The government has upgraded six schools in Rongai, Nakuru County, to boarding facilities to stem rising cases of early pregnancy.
During the prolonged closure of schools due to the Covid-19 pandemic, Rongai Sub-County Children Officer Ms Beatrice Mandieka reported 520 cases of early pregnancy between January 2020 and May 2020.
“The cases were attributed to neglect by parents and financial challenges among families during the period. Domestic violence also left the young girls more vulnerable,” said Ms Mandieka.
In consultation with the local administration, the Rongai Constituency Development Fund committee embarked on resolving the challenge.
Speaking in the area at the weekend, Rongai MP Raymond Moi said the community backed the upgrade of some of the schools to boarding facilities to better protect children from the preying adult men.
Between 2020 and 2021, the MP said the CDF committee allocated funds for the construction of dormitories in select schools, with each project costing Sh2.5 million.
“At Ogilgei Primary, we constructed dormitories for both boys and girls. Other schools that benefited include Sasumua, Losibil, Kampi Ya Moto, Setkobor and Chemasis schools,” he said.
Mr Moi said each of the dormitories has an 80-bed capacity, adding that the committee will continue to allocate more funds to construct more facilities in schools in the constituency.
He underscored the need for concerted efforts to address the challenge, saying more needs to be done to solve interlinked social problems.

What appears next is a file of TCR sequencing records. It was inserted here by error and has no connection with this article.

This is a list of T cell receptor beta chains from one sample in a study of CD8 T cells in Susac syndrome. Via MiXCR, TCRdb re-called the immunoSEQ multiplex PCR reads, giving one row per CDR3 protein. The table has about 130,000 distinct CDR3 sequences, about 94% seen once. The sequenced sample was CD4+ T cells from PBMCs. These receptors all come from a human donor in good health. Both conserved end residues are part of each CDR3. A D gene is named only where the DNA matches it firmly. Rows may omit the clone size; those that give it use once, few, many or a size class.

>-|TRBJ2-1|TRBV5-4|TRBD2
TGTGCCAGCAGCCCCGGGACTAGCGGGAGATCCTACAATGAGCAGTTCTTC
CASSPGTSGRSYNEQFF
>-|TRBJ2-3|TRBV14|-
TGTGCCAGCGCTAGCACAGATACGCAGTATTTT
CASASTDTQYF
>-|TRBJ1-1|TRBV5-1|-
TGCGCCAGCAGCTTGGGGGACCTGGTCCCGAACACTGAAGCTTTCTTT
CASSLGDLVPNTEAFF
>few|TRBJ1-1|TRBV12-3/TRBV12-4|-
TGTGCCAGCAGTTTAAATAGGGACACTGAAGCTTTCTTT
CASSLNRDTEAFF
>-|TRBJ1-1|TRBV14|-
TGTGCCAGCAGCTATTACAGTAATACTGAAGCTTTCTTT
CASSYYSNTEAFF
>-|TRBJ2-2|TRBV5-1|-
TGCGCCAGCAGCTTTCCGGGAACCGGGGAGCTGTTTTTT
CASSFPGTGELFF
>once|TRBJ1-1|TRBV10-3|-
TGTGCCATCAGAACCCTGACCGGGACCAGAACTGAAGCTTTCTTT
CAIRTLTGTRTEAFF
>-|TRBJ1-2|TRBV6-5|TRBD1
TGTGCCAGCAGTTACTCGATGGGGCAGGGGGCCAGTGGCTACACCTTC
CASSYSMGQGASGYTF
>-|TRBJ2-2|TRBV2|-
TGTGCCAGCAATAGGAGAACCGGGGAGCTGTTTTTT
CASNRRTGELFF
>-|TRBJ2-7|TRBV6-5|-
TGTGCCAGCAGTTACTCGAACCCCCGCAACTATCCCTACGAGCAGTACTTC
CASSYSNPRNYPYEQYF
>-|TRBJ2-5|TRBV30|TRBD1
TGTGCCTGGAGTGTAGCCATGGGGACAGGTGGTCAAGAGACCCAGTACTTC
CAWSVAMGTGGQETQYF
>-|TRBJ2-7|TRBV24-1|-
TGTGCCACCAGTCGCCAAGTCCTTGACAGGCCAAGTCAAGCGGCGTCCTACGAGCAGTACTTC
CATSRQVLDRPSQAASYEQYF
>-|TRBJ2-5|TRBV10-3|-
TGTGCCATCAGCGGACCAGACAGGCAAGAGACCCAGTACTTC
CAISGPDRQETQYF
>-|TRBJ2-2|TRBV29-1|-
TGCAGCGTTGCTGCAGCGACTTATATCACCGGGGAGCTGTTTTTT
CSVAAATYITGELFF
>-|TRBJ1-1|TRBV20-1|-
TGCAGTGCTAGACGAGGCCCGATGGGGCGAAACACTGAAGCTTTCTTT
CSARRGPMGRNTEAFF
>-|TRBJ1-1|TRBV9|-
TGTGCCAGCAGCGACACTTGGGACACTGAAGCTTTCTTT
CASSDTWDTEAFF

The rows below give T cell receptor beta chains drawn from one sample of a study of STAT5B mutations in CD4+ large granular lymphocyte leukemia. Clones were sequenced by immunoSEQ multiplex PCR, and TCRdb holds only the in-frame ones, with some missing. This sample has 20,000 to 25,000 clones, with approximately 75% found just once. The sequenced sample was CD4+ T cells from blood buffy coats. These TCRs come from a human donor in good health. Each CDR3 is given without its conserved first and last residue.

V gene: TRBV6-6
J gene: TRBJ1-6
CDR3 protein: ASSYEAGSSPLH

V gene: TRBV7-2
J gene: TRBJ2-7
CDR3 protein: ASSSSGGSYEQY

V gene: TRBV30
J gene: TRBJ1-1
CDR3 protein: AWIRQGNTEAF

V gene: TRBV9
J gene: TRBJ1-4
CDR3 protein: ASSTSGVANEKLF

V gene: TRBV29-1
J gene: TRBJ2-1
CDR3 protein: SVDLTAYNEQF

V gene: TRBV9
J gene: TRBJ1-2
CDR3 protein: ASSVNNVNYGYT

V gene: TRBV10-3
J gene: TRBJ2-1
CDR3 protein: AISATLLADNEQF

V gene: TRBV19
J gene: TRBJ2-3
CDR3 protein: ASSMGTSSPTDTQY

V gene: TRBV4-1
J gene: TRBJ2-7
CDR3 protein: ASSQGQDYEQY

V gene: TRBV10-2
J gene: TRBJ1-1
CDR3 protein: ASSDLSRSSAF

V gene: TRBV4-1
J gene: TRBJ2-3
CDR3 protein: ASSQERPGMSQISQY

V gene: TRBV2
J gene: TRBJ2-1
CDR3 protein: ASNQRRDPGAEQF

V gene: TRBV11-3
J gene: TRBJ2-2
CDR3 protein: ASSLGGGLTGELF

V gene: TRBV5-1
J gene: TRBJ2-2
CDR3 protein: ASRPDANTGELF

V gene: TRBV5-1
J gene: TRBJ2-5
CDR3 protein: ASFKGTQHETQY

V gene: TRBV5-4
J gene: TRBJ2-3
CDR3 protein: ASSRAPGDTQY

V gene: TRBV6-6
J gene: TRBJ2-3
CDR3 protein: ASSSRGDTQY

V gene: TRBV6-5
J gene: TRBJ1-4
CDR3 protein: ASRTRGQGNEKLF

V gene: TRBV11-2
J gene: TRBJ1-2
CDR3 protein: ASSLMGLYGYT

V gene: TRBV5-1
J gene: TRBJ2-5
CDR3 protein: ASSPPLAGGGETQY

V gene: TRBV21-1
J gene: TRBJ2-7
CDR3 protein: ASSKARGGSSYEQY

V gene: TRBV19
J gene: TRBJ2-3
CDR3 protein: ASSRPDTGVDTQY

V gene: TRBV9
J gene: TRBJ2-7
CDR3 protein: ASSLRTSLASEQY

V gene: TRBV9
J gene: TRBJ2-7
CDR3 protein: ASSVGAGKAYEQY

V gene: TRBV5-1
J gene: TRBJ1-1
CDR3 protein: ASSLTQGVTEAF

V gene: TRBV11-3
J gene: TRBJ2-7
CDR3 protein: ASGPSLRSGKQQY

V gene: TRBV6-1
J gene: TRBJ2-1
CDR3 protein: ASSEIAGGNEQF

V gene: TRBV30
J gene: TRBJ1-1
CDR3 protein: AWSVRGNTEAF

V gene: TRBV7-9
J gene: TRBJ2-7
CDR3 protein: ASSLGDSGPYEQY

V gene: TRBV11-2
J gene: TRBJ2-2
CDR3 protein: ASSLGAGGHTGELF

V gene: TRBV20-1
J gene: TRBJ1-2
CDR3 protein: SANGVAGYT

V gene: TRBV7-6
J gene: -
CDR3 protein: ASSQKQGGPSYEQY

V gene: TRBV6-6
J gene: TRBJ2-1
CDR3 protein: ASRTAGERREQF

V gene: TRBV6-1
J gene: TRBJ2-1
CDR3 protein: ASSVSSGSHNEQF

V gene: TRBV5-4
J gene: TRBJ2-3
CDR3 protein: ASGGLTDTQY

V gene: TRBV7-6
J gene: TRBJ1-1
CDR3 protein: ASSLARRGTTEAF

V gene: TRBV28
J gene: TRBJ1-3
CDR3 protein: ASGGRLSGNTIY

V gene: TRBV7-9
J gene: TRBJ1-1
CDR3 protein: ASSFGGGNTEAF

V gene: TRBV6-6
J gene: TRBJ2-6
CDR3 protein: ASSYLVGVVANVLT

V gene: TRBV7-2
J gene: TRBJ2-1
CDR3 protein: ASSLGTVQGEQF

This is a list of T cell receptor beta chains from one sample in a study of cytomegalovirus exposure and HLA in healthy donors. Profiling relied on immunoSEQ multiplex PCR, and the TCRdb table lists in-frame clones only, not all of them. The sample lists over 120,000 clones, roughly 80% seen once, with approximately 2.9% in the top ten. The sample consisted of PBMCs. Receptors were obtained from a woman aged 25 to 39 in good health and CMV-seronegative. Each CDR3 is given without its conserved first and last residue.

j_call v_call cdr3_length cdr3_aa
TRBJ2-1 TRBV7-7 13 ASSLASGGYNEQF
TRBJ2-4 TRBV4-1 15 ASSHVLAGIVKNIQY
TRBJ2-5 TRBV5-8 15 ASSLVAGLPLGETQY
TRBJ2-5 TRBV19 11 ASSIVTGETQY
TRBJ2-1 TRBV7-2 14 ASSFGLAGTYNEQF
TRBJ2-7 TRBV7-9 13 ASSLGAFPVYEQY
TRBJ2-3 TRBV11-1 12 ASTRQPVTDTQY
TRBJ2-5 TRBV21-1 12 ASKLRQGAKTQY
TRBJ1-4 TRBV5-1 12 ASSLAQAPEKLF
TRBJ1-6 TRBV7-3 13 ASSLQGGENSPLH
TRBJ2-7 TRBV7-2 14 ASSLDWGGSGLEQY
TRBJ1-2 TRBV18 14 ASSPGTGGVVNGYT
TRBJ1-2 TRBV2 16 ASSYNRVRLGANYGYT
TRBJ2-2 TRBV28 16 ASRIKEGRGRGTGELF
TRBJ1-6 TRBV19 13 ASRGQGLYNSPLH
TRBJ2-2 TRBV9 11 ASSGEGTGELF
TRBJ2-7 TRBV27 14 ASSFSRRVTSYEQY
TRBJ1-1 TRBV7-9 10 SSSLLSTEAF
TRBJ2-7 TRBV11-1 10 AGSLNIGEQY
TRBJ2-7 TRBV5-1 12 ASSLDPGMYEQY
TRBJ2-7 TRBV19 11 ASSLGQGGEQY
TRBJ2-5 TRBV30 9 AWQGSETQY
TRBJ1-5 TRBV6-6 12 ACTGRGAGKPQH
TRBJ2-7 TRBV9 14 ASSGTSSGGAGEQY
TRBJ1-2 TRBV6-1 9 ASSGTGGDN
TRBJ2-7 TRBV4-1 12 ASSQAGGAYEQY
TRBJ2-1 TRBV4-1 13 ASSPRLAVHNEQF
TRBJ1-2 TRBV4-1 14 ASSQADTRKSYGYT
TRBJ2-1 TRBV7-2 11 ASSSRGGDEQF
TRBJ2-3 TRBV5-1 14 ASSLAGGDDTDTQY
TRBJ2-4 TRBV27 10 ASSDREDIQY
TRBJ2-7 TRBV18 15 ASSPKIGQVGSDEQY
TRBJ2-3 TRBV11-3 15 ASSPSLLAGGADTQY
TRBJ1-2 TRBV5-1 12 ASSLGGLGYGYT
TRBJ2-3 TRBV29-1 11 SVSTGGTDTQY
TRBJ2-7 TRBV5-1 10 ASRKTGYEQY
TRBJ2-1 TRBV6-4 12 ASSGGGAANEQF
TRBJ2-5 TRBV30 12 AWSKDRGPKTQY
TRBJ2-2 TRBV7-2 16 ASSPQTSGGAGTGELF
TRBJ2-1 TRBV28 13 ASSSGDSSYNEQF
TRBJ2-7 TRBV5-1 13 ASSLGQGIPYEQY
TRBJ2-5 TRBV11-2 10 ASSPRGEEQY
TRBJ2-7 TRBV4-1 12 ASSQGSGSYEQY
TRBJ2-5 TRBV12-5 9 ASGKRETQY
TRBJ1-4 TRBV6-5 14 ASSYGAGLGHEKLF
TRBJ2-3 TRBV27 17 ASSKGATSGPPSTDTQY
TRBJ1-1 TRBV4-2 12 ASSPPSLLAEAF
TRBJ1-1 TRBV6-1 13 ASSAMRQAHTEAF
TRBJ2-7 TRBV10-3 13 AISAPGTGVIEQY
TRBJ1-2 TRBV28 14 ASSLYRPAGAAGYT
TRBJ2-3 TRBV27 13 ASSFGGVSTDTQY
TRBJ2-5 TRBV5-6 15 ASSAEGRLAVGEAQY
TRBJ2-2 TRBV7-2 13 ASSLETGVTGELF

“Parents need to play their role of guiding their children. Issues of drug abuse and exposing our children to early pregnancy need to be addressed,” Mr Moi said.
The community has welcomed the initiative, describing it as a game-changer in access to education.
Ms Susan Metei, a parent at Setkobor Primary School, praised the government for the initiative, saying it will offer latitude to girls who face challenges that keep them out of school.
“There was no single boarding school in Solai. Our girls can now have more time to study away from the numerous chores at home,” Ms Metei said.
Mr Bill Bomet, an elder, said the initiative is welcome in the community that takes education more seriously than before. “We are witnessing improved discipline among learners,” Mr Bomet added.
Ms Rosemary Chebet termed the schools as rescue centres that will protect the children. Data shows one in every five teenage girls aged between 15 and 19 has either had a baby or is pregnant with their first child in Kenya.
The proportion of women aged 20–24 who were first married or in a union before age 18 in Kenya is 23 per cent.
More than half (54 per cent) of sexually active adolescent women in Kenya who do not want to become pregnant have an unmet need for modern contraception.
This comes as more than 13,000 teenage girls drop out of school annually because of pregnancy.